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Illinois Scientists Discover Truth About Sugar
By Food Processing staff
Mars' M&Ms have always had a catchy phrase "melts in your mouth, not in your hand." While the candy is quite delicious, Illinois scientists have discovered a half-truth about the melting adage.
You see, sugar doesn't melt; it decomposes.
So says Shelly Schmidt of the University of Illinois. "This discovery is important to food scientists and candy lovers because it will give them yummier caramel flavors and more tantalizing textures. It even gives the pharmaceutical industry a way to improve excipients, the proverbial spoonful of sugar that helps your medicine go down," says Schmidt, a University of Illinois professor of food chemistry.
Schmidt recently told the Institute of Food Technologists' food scientists they could use the new findings to manipulate sugars and improve their products' flavor and consistency.
"Certain flavor compounds give you a nice caramel flavor, whereas others give you a burnt or bitter taste. Food scientists will now be able to make more of the desirable flavors because they won't have to heat to a 'melting' temperature but can instead hold sugar over a low temperature for a longer period of time," she said.
Apparently Schmidt and graduate student Joo Won Lee didn't plant to refute an established rule of food science; however, they suspected something was off when they couldn't get a constant melting point for sucrose in the work that they were doing.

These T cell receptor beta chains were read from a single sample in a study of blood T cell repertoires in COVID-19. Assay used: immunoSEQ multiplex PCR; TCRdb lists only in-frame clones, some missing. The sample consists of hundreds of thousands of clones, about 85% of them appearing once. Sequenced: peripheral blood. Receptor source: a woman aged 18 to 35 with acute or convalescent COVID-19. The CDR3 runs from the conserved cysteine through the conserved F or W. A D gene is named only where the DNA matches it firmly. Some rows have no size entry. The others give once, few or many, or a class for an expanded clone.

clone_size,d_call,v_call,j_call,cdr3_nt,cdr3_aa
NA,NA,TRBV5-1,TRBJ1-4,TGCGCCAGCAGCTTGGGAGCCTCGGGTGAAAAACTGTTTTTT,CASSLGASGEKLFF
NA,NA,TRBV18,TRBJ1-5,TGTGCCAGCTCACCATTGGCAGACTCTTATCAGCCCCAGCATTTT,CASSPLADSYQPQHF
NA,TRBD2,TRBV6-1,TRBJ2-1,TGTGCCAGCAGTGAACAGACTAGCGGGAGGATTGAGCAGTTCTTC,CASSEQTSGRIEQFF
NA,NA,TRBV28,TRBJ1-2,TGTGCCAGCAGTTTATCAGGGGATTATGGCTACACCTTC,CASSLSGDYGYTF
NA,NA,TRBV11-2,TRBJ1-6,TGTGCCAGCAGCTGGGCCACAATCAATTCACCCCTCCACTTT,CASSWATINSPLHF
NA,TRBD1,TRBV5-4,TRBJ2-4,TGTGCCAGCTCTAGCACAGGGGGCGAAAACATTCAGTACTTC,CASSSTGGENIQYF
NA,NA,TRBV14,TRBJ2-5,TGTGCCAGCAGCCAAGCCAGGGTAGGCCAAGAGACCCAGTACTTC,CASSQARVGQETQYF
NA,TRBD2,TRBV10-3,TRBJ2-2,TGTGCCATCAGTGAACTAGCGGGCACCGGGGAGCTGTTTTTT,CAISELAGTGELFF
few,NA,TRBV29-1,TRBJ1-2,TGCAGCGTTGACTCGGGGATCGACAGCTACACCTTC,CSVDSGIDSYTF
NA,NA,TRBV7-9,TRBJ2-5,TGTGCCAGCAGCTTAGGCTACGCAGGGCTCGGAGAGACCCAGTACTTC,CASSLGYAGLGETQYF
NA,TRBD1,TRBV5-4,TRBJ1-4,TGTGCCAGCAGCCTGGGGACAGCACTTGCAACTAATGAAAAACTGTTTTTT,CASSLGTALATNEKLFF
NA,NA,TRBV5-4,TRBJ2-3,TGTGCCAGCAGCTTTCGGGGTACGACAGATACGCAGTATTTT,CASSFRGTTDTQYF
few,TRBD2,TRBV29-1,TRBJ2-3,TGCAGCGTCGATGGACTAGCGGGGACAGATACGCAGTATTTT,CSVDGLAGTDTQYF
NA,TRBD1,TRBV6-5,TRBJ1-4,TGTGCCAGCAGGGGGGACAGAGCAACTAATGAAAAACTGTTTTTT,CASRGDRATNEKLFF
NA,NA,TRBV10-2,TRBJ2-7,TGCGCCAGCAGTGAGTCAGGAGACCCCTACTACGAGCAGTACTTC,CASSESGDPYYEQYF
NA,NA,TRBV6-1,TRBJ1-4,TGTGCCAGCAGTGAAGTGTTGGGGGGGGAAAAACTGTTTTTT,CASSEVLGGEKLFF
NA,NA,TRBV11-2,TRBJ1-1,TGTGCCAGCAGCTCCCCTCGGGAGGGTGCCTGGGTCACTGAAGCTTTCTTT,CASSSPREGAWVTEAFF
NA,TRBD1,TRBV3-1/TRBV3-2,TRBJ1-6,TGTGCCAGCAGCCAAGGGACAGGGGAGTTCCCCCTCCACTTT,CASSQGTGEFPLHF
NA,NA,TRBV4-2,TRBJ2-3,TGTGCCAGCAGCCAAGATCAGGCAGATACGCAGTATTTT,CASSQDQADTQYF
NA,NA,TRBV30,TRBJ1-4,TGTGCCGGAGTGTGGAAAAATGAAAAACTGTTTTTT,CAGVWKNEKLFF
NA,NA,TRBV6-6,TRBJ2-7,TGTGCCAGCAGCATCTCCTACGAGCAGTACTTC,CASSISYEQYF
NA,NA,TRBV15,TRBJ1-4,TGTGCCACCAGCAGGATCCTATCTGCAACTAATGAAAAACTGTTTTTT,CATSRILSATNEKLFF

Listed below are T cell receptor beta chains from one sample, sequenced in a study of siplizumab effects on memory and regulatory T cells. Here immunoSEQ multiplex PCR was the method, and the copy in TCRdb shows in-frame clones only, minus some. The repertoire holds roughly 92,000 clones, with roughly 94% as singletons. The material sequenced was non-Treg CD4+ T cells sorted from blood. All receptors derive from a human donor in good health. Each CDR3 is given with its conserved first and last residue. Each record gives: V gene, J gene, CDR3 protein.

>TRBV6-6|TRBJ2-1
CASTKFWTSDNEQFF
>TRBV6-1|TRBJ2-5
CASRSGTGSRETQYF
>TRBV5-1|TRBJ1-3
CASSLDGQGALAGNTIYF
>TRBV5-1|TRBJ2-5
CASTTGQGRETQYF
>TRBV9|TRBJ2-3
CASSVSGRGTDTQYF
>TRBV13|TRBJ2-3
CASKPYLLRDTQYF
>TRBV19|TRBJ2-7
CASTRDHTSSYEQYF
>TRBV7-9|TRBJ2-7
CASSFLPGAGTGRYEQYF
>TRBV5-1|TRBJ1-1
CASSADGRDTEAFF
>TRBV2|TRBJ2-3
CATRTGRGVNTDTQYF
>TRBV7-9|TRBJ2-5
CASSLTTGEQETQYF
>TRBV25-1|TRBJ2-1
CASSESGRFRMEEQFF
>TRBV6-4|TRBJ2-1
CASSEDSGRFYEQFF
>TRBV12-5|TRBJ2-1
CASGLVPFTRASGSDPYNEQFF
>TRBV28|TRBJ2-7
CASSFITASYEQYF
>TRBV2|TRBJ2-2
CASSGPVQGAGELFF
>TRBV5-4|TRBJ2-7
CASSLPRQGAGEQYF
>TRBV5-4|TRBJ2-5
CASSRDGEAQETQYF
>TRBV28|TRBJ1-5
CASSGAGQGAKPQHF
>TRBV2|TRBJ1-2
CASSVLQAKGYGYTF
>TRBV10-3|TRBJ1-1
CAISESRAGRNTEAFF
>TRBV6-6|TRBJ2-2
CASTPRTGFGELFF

"In the literature, the melting point for sucrose varies widely, but scientists have always blamed these differences on impurities and instrumentation differences. However, there are certain things you'd expect to see if those factors were causing the variations, and we weren't seeing them," Schmidt said.
The scientists determined that the melting point of sugar was heating-rate dependent.
"We saw different results depending on how quickly we heated the sucrose. That led us to believe that molecules were beginning to break down as part of a kinetic process," she said.
According to Schmidt, a true or thermodynamic melting material retains its chemical identity when it transitions from the solid to the liquid state. She and Lee used high-performance liquid chromatography to see if sucrose was sucrose both before and after "melting."
"As soon as we detected melting, decomposition components of sucrose started showing up," she said.
To distinguish "melting" caused by decomposition from thermodynamic melting, the researchers have coined a new name -- "apparent melting." Schmidt and her colleagues have shown that glucose and fructose are also apparent melting materials.
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